United Nations Comment On Children Of Tigray

On March 19th, 2021, UNICEF released a statement addressing the humanitarian crisis within the Tigray region of Ethiopia. Executive Director Henrietta Fore opened with an acknowledgement of the ongoing conflict and children’s need to access basic social services. This statement follows a series of articles published by UNICEF, highlighting the reports of violence and human rights violations within the region. There have been many significant reports of attacks against civilians based on their religion and ethnicity.  Further, arbitrary arrests, killings, rape, displacement of populations and destruction of property in various parts of the country have been present within parts of the state which mainly include, the Tigray, Amhara, Somali, and Oromo, ethnic groups

The ongoing conflict is between The Tigray People’s Liberation Front (TPLF), the ruling political party of the Tigray region and the Ethiopian National Defence Forces (ENDF), commissioned by state rule. Following the postponement of a general election to an undetermined date, the conflict arose between the two fronts when the TPLF ran an unauthorised election defying an order by Prime Minister Abiy Ahmed, who has ruled Ethiopia since 2018. This resulted in an alleged TPLF attack against ENDF bases on November 4th, 2020. Following this, a series of attacks and conflicts ensued. On November 9th, 2020, 600 civilians were killed in a genocidal attack in Mai Kadra, in the North of the state. The conflict has only escalated since.

The violence within the state has resulted in mass killings of men, women and children. In November, at least 20 children were murdered within the Maryam Dengelat Church along with an estimated 80 adults. Furthermore, the war has resulted in the devastation of all social and educational programs within the region. While most areas within Ethiopia have allowed children to return to school, following COVID-19 closures, destruction has left 1.3 million children without education in Tigray. Further, civilians who have been unable to leave the area, face massive health and safety risks. As a result of the violence and looting present, 60 per cent of health care facilities are not operational within the Tigray region.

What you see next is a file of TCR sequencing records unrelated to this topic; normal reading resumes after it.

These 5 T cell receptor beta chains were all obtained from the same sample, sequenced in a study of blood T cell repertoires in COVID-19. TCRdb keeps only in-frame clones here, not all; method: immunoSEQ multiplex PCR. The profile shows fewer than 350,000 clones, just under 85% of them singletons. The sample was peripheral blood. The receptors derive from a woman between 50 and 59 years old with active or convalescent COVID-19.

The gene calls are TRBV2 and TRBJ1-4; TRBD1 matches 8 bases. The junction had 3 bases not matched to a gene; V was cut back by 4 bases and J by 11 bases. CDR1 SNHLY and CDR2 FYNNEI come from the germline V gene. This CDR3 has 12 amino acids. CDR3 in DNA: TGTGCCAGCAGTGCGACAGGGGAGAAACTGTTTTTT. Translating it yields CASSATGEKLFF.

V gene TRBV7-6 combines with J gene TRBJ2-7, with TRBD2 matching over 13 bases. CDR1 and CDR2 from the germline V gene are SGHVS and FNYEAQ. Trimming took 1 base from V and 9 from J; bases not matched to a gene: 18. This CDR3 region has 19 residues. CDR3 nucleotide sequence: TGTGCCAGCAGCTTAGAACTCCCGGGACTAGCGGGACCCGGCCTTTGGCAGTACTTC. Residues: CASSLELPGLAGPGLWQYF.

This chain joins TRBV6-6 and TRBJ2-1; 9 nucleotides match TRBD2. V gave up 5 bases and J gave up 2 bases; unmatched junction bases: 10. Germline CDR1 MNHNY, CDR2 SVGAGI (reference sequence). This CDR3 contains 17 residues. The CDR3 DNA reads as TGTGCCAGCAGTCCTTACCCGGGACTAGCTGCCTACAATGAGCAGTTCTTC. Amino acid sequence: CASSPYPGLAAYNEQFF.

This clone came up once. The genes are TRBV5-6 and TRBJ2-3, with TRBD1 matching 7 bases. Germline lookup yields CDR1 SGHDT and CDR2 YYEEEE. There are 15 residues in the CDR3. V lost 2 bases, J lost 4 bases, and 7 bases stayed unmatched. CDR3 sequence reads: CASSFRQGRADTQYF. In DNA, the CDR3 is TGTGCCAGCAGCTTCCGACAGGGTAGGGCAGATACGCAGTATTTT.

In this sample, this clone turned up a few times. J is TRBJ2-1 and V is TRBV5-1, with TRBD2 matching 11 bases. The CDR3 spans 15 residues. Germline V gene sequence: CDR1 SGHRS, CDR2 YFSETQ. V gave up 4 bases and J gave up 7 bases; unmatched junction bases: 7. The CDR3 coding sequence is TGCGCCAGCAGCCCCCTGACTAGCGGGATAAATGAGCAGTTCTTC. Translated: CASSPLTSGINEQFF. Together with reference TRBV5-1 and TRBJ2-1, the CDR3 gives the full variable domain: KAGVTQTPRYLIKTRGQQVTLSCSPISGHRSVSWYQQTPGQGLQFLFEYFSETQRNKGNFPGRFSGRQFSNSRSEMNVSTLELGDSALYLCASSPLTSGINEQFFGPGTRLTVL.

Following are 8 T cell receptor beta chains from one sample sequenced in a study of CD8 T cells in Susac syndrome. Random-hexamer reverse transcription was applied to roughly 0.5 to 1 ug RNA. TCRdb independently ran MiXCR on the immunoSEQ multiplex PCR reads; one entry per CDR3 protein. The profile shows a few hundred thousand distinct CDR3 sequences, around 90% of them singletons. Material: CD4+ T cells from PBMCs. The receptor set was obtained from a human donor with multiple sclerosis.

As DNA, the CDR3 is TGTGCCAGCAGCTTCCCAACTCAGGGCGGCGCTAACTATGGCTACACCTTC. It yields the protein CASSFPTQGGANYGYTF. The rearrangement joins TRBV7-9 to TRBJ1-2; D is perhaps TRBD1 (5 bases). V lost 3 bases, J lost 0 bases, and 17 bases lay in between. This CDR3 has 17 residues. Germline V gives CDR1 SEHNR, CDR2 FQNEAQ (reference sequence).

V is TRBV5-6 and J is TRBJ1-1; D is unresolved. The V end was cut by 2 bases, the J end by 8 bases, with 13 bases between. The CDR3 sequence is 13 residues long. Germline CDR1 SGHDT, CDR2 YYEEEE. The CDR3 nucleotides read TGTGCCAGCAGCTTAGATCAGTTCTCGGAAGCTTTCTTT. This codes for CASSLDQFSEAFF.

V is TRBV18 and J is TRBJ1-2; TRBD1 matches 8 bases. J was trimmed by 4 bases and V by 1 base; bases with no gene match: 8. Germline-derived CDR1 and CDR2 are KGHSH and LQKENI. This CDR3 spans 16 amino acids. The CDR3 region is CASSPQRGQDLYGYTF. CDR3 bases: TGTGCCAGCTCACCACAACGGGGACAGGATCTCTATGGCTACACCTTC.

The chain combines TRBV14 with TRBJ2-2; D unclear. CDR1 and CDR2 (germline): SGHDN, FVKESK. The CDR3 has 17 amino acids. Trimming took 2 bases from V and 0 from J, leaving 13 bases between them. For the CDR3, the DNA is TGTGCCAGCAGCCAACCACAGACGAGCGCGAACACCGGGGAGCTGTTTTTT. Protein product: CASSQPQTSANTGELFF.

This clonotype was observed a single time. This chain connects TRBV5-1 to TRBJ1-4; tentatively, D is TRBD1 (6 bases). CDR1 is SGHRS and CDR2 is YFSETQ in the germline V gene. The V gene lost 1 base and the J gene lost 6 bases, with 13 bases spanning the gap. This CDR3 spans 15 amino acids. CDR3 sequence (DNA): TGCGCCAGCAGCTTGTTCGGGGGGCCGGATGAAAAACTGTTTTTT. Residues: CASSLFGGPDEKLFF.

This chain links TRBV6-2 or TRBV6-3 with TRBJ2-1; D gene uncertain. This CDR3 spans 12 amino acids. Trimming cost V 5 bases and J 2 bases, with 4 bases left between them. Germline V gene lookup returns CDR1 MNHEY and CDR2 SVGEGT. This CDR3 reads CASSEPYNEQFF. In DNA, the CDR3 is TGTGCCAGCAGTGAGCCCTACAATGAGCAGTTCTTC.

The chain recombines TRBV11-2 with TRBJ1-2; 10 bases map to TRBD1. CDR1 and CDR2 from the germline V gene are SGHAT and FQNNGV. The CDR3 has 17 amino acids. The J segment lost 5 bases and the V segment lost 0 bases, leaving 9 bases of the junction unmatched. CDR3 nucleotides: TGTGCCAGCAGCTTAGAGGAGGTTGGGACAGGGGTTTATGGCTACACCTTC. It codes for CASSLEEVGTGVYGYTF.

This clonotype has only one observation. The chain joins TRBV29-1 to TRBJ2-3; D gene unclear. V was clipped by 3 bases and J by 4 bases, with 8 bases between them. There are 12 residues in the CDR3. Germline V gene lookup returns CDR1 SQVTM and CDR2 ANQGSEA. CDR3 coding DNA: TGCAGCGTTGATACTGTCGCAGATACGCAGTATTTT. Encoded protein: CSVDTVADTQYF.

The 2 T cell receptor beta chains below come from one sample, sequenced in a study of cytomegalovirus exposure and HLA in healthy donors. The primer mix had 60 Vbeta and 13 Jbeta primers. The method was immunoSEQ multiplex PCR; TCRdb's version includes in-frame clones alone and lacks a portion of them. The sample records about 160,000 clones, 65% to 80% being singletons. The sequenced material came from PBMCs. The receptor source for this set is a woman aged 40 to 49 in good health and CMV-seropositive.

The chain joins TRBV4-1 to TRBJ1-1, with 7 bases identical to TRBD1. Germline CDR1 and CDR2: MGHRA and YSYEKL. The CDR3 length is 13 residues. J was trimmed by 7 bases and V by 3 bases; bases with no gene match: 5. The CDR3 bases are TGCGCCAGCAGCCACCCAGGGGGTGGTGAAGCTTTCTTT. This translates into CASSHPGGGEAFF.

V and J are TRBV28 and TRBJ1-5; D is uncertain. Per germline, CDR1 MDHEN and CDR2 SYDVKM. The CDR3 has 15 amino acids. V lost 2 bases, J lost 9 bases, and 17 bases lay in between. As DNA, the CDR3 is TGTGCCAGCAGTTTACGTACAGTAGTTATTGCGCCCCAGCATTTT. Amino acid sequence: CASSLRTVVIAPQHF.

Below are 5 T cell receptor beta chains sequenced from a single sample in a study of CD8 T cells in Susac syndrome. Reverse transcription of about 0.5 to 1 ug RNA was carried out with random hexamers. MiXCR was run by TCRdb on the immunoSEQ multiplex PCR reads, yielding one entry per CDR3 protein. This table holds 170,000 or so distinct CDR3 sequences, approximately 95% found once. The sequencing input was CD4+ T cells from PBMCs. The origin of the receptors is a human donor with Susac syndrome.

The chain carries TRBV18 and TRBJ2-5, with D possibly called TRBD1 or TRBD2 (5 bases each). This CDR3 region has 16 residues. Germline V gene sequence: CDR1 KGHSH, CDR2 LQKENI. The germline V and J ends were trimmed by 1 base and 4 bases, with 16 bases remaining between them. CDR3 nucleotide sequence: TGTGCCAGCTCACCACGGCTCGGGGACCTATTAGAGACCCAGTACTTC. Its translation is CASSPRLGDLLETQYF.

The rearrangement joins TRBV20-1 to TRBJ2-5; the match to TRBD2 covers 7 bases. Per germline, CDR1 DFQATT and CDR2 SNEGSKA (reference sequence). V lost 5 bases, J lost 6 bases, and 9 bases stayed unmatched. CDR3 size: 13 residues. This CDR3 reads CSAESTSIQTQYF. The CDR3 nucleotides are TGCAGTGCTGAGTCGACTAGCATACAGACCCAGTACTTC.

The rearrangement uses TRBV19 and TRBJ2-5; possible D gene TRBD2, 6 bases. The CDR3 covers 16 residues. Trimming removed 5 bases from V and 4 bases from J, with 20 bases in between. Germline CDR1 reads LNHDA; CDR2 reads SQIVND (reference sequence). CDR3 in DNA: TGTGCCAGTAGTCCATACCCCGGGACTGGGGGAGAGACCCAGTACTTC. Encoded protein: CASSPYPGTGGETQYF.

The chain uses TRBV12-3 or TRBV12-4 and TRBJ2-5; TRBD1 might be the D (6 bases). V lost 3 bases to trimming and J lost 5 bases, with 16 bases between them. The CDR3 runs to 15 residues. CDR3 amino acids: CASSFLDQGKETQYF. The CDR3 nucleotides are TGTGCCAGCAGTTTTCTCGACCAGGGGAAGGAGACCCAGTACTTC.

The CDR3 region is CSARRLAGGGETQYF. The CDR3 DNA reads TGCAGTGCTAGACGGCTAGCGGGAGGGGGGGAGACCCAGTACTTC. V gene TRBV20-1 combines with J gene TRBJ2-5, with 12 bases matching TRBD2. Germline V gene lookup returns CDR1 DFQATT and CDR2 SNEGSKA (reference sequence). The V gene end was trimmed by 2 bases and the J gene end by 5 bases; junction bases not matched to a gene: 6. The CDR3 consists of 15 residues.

A key area of concern expressed by UNICEF is the physical and medical safety of children within the region. As the conflict has lasted for several months, and has expanded into various regions within the state, many families and children have become displaced, and are forced to evacuate to camps for safety. Most displaced civilians enter camps which have limited infrastructure to provide the amount of support needed. Reports of food shortages and limited medical supplies have contributed to an increase in disease, such as cholera and diarrhea, which is on the rise within these communities. Additionally, the rise of food shortages further increases the presence of malnourishment in children. As malnourishment is an already present issue within the continent, the rise of conflict and destruction of social services has only exacerbated the issue of children’s health and wellbeing.

The statement produced by UNICEF, provides various calls to action which directly target the security of children within the Tigray region. It states that “Humanitarian aid alone is not enough.” An increase in awareness, protection and social service must be made to combat the risks and vulnerability of children in conflict zones. In doing so, “All parties must ensure that children are protected from harm at all times.”

 

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